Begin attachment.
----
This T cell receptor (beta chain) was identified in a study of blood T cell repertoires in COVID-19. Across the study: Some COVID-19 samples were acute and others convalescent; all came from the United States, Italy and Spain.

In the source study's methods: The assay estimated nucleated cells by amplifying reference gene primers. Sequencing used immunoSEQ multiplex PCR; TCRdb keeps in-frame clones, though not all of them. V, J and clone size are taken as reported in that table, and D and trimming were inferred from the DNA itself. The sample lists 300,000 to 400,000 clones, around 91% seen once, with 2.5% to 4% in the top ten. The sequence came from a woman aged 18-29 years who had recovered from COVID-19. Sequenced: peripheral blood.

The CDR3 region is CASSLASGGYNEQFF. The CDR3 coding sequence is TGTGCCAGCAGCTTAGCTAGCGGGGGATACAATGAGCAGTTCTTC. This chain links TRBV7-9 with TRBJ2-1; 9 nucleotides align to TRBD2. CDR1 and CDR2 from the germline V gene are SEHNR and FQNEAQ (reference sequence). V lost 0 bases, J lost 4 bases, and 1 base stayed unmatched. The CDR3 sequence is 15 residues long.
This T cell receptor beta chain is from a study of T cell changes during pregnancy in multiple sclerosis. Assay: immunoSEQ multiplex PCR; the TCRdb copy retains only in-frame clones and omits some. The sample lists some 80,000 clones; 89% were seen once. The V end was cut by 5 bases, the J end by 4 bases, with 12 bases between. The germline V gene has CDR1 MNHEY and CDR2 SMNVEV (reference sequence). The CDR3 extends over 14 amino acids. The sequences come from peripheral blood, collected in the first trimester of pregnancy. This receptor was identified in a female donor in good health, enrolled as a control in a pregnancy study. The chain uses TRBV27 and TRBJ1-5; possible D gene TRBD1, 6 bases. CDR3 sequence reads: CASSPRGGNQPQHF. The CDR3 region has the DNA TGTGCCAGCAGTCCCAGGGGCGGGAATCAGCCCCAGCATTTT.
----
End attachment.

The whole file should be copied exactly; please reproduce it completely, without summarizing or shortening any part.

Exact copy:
This T cell receptor (beta chain) was identified in a study of blood T cell repertoires in COVID-19. Across the study: Some COVID-19 samples were acute and others convalescent; all came from the United States, Italy and Spain.

In the source study's methods: The assay estimated nucleated cells by amplifying reference gene primers. Sequencing used immunoSEQ multiplex PCR; TCRdb keeps in-frame clones, though not all of them. V, J and clone size are taken as reported in that table, and D and trimming were inferred from the DNA itself. The sample lists 300,000 to 400,000 clones, around 91% seen once, with 2.5% to 4% in the top ten. The sequence came from a woman aged 18-29 years who had recovered from COVID-19. Sequenced: peripheral blood.

The CDR3 region is CASSLASGGYNEQFF. The CDR3 coding sequence is TGTGCCAGCAGCTTAGCTAGCGGGGGATACAATGAGCAGTTCTTC. This chain links TRBV7-9 with TRBJ2-1; 9 nucleotides align to TRBD2. CDR1 and CDR2 from the germline V gene are SEHNR and FQNEAQ (reference sequence). V lost 0 bases, J lost 4 bases, and 1 base stayed unmatched. The CDR3 sequence is 15 residues long.
This T cell receptor beta chain is from a study of T cell changes during pregnancy in multiple sclerosis. Assay: immunoSEQ multiplex PCR; the TCRdb copy retains only in-frame clones and omits some. The sample lists some 80,000 clones; 89% were seen once. The V end was cut by 5 bases, the J end by 4 bases, with 12 bases between. The germline V gene has CDR1 MNHEY and CDR2 SMNVEV (reference sequence). The CDR3 extends over 14 amino acids. The sequences come from peripheral blood, collected in the first trimester of pregnancy. This receptor was identified in a female donor in good health, enrolled as a control in a pregnancy study. The chain uses TRBV27 and TRBJ1-5; possible D gene TRBD1, 6 bases. CDR3 sequence reads: CASSPRGGNQPQHF. The CDR3 region has the DNA TGTGCCAGCAGTCCCAGGGGCGGGAATCAGCCCCAGCATTTT.